Wharton lived in France during World War One, whose impact we’re seeing in the show right now, and she wrote a powerful novel, A Son at the Front, about the surprisingly high cost of war for those who aren’t in the trenches.  When war broke out, she worked with astounding energy to aid the French war effort through fund-raising and solving the refugee crisis.  But she was more than a combination of Lady Cora and Mrs. Crawley: she visited the front and wrote about it, and her extraordinary efforts earned her the highest civilian honors Belgium and France could bestow.

Wharton challenged convention by being intellectual and an author.  However, she was still a product of her class, which frowned on arrivistes of all kinds, especially Jews, who symbolized the vast social and financial changes rocking her comfortable world.  In The House of Mirth, her one Jewish character, wealthy Simon Rosedale, is frantic for status and vainly pursues Lily Bart, the faded society flower who finds him repulsive when he isn’t ridiculous.  Wharton relied heavily on stereotype to create him: he’s flamboyant, vulgar, buffonish, speaks bad English.

Rosedale in Love, by Lev Raphael (2011)His portrayal is an aggravating flaw in a novel I’ve read many times and love for Wharton’s profound understanding of how shame can crush our hopes–something that plays out again and again in Downton Abbey.  Having written two other books about Wharton, a mystery and a critical study, I decided to do something completely different: tell Rosedale’s unknown story.  Rosedale in Love is a reply to The House of Mirth, a book that gives Simon Rosedale a soul, a past, a family–that makes him human, in other words.

I wrote in a period voice, which I channeled after two years of reading books set in The Gilded Age. And just as Downton brings a lost way of life into our homes, I wanted Gilded Age New York to live for my readers.  I wanted them to feel the city’s obsessions, ride along its streets, dance at its balls, celebrate its weddings, marvel at its splendid hotels, dine at its elite restaurants, relish its remarkable extravagance, and savor its gossip.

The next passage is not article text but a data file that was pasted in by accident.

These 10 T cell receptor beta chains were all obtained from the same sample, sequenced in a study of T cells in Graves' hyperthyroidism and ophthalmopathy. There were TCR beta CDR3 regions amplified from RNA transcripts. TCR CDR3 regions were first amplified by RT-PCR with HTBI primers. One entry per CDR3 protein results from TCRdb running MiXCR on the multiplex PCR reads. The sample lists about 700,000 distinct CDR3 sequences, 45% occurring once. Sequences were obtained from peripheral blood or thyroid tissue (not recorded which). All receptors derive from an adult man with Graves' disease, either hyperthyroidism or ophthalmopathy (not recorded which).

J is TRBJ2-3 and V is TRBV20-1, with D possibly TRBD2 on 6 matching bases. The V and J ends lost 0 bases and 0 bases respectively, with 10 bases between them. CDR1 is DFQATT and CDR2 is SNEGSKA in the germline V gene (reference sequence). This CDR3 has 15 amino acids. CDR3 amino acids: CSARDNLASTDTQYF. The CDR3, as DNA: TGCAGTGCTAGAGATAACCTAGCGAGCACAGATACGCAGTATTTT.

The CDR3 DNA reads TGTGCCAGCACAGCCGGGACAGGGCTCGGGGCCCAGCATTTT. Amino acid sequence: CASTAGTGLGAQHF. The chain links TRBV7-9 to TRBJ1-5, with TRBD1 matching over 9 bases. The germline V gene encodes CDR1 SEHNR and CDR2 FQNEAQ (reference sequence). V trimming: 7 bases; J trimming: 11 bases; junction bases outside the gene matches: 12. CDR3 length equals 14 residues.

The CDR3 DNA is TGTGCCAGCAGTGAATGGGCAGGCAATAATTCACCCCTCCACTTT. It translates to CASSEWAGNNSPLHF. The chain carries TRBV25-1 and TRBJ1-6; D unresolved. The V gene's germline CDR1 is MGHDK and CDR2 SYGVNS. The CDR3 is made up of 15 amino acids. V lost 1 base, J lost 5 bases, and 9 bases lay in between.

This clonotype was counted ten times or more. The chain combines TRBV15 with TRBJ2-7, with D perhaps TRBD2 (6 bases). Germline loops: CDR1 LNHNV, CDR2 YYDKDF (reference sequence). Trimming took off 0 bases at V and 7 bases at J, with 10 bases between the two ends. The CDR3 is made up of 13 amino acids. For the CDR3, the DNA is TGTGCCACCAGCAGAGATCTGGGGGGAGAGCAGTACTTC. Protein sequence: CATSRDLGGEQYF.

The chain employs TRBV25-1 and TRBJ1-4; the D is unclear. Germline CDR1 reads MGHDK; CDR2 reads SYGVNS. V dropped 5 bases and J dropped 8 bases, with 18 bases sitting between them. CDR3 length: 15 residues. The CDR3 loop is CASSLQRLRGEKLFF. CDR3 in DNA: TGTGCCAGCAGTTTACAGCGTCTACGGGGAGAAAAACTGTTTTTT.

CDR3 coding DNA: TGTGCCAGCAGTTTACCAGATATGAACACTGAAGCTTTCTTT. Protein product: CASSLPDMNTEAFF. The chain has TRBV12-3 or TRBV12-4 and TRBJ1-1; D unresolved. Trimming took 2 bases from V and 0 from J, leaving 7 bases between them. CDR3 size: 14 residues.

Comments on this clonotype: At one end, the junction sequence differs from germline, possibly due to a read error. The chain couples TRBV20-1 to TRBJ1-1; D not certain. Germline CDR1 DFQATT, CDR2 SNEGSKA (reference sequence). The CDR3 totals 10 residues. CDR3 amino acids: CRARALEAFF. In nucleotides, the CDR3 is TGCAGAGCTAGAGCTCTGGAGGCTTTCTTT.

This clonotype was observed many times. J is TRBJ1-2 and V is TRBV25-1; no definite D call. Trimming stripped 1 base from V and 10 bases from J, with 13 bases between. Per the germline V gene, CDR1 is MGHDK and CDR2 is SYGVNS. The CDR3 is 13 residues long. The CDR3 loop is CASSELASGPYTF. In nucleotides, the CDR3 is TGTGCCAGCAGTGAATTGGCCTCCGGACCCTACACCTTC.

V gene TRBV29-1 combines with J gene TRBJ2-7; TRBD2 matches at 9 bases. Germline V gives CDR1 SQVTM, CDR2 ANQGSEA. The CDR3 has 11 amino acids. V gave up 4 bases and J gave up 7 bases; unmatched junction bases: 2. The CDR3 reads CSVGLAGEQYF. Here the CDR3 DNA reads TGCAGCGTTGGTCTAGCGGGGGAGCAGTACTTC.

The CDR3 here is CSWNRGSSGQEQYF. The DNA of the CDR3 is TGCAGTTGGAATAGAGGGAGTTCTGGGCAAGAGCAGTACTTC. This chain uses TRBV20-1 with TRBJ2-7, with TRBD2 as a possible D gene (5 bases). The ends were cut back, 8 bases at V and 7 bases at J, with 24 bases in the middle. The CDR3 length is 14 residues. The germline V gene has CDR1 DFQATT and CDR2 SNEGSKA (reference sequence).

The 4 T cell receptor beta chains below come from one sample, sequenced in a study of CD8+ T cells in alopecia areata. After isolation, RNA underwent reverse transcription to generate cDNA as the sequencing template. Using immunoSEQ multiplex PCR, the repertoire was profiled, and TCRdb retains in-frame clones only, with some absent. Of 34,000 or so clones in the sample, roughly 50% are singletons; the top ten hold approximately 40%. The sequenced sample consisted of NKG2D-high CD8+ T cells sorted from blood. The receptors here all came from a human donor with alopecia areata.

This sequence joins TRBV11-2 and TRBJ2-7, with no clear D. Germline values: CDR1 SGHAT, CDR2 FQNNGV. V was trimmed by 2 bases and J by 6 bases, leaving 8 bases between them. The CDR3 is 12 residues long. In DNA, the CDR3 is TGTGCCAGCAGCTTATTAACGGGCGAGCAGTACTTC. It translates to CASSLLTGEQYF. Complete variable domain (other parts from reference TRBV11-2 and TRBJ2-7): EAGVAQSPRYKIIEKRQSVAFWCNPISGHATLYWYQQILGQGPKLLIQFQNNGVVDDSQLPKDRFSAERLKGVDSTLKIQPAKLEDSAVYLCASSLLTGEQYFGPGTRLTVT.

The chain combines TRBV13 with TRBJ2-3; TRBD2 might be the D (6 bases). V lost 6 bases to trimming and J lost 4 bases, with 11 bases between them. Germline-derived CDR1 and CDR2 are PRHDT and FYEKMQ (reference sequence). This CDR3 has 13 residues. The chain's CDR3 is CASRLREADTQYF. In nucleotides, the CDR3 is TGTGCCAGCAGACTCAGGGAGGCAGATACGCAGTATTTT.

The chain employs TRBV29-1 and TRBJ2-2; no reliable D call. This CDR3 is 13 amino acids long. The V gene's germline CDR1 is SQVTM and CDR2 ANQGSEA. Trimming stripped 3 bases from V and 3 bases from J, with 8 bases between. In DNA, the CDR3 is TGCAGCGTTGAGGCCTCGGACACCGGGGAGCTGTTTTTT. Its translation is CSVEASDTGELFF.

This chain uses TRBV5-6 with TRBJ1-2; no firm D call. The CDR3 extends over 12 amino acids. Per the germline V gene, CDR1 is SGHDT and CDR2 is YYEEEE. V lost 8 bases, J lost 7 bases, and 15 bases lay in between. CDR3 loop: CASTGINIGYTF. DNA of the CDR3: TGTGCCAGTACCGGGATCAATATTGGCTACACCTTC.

So as you read the ebook, imagine it beautifully bound, pages freshly cut, being read by various denizens of Downton Abbey.  Think of Lady Mary or Anna pained by the sad search for love, Thomas enviously following someone else’s success, and the Dowager Countess sniffing at a whole novel devoted to “one of those people,” but ultimately admiring the main character’s courage.  After all, one of her ringing calls to action is “Don’t be defeatist, it’s very middle class.”

About the Author:

Lev Raphael is a former academic, radio talk show host, and newspaper columnist who’s published twenty-one books in genres from memoir to mystery with publishers like Doubleday, St. Martin’s, Faber and Walker.  His fiction and creative nonfiction appears in dozens of anthologies In the US and in Great Britain, and he has taught in colleges and universities around the country.

A world traveler and lecturer, his most recent adventure was his second German book tour for his memoir My Germany last fall, sponsored by the American Consulate in Frankfurt, and he will also be reading from his novel Rosedale in Love at the Edith Wharton in Florence conference next June (Austen and Wharton were major influences in his career). Visit Lev at his website Lev Raphael, on Twitter as @LevRaphael, and on Facebook as Lev Raphael.

A Grand Giveaway

Enter a chance to win one of three e-book editions of Rosedale in Love, by Lev Raphael by leaving a comment wishing Edith Wharton a happy birthday, or by revealing which characters or plot lines in Downton Abbey are similar to any of Edith Wharton’s novels by 11:59 pm, February 1, 2012. Winners to be announced on Thursday, February 2, 2012. Digital copies are available in Nook and Kindle formats.

Happy birthday Edith Wharton. We know you have very little in common with the other Edith, Lady Edith Crawley, daughter of the Earl of Grantham in Downton Abbey, but we hope that screenwriter Julian Fellowes will give her a new direction and a second chance, just as author Lev Raphael has done for your character Simon Rosedale from The House of Mirth.

Other Edith Wharton Celebrations Around the Internet:

© 2012 Lev Raphael, Austenprose